Although fractographic analysis is performed in most studies to determine the failure mode, all acquired strength data are usually merged into one dataset for statistical analysis [ ], which may lead to the misinterpretation of the effects studied. Some researchers have proposed the exclusion of non-adhesive failures from the statistical analysis [ , ], but that would overlook the information provided by non-adhesive failures and cause bias [ ]. Moreover, in groups with larger proportions of non-adhesive failures, their exclusion would notably reduce the sample size and thus the statistical power. The issue of non-adhesive failures will become even more important over time, as properties of modern adhesives are continuously improving. They should therefore be taken into account adequately in statistical analyses.
Recently, there has been an increase in the use of Weibull statistics in dental research for the evaluation of mechanical properties of dental materials [ , ]. The two-parameter Weibull distribution function of strength, σ, is considered more appropriate for brittle materials than the symmetric Gaussian distribution. It is defined by the probability density function:
where m is the shape parameter (modulus) which is inversely proportional to the scatter of strength values, and its high values are indicative of high material reliability [ ]. σ θ is the scale parameter, also known as characteristic strength, and it equals strength at a 63.2 % probability of failure. It follows from Eq. (1) that the probability of failure at a certain strength, P f , can be calculated using the cumulative distribution function:
The Weibull distribution also allows for taking failure mode into account in the statistical analysis. Previously, non-adhesive failures have been considered right-censored data in an evaluation of denture repair [ ] and in our recent study of composite-to-composite repair bond strength [ ]. In general, censoring occurs when observations or measurements are unfinished, for example due to the withdrawal of a subject from the study, the end of the study, or exceeding the range of the measuring instrument. Consequently, a censored value is equal to the pre-set threshold, but the actual value is larger and can be estimated using a suitable statistical model. The rationale for considering non-adhesive failures to be right-censored data was that the adhesive joint has not fractured by the end of the measurement, indicating that the actual bond strength had to be higher than the strength recorded at failure. While this approach is more accurate than simply analyzing all strength data together, it is not optimal either, because the censoring threshold should be fixed and unrelated to failure. For example, the strength of a specimen which has not fractured even under the maximal stress that can be produced by the testing machine can be considered a right-censored value. However, non-adhesive failures terminate the testing at variable strength values and preclude the events of interest – adhesive failures. They should therefore be regarded as competing events rather than censored observations.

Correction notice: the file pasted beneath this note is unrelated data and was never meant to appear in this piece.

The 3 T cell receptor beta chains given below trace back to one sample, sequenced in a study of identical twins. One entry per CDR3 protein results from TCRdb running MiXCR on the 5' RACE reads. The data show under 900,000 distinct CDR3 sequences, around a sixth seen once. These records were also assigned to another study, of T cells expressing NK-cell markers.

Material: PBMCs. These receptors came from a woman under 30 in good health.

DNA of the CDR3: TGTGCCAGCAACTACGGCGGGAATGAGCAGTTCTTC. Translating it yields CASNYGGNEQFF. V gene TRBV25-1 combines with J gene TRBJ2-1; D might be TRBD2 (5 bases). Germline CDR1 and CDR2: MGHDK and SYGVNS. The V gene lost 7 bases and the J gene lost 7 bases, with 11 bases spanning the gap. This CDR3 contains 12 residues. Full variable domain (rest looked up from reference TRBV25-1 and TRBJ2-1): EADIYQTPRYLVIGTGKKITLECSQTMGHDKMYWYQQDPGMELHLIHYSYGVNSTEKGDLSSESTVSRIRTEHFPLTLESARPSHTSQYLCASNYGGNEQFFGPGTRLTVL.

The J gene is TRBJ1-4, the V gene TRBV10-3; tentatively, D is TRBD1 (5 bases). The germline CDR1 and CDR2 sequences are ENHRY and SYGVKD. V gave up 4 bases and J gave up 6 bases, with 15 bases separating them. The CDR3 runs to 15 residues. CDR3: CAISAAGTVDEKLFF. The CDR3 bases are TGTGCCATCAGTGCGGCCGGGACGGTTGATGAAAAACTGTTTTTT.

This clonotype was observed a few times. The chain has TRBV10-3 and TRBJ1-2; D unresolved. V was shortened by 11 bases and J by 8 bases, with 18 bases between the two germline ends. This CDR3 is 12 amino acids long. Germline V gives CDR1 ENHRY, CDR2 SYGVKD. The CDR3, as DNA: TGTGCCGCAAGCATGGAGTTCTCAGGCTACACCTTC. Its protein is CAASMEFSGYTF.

If competing events are treated as censored data, the resulting estimator tends to overestimate the probability of failure and hence underestimate bond strength. Therefore, statistical models designed for competing risks (CR), which can distinguish different failure modes, should be preferred. Firstly, CR models describe the actual situation more specifically than conventional (failure mode non-distinguishing) or censored models, so they can provide more accurate estimates of bond strength. Furthermore, failures of brittle materials are caused by stress concentration at intrinsic flaws and the Weibull distribution assumes that flaws within the tested specimen are of the same type and size distribution [ ]. However, in the case of bond-strength testing, the assumption of such a flaw distribution is not fully satisfied, because flaw populations in the adhesive, substrates and at the interface are different. This may result in different Weibull parameters for each failure mode, so the use of a separate Weibull distribution for each of them in a CR model could lead to a better fit. Lastly, CR models can estimate the strengths for the competing events which may be valuable in some cases. Suppose a situation with three competing events, the probability of failure for the first one would be: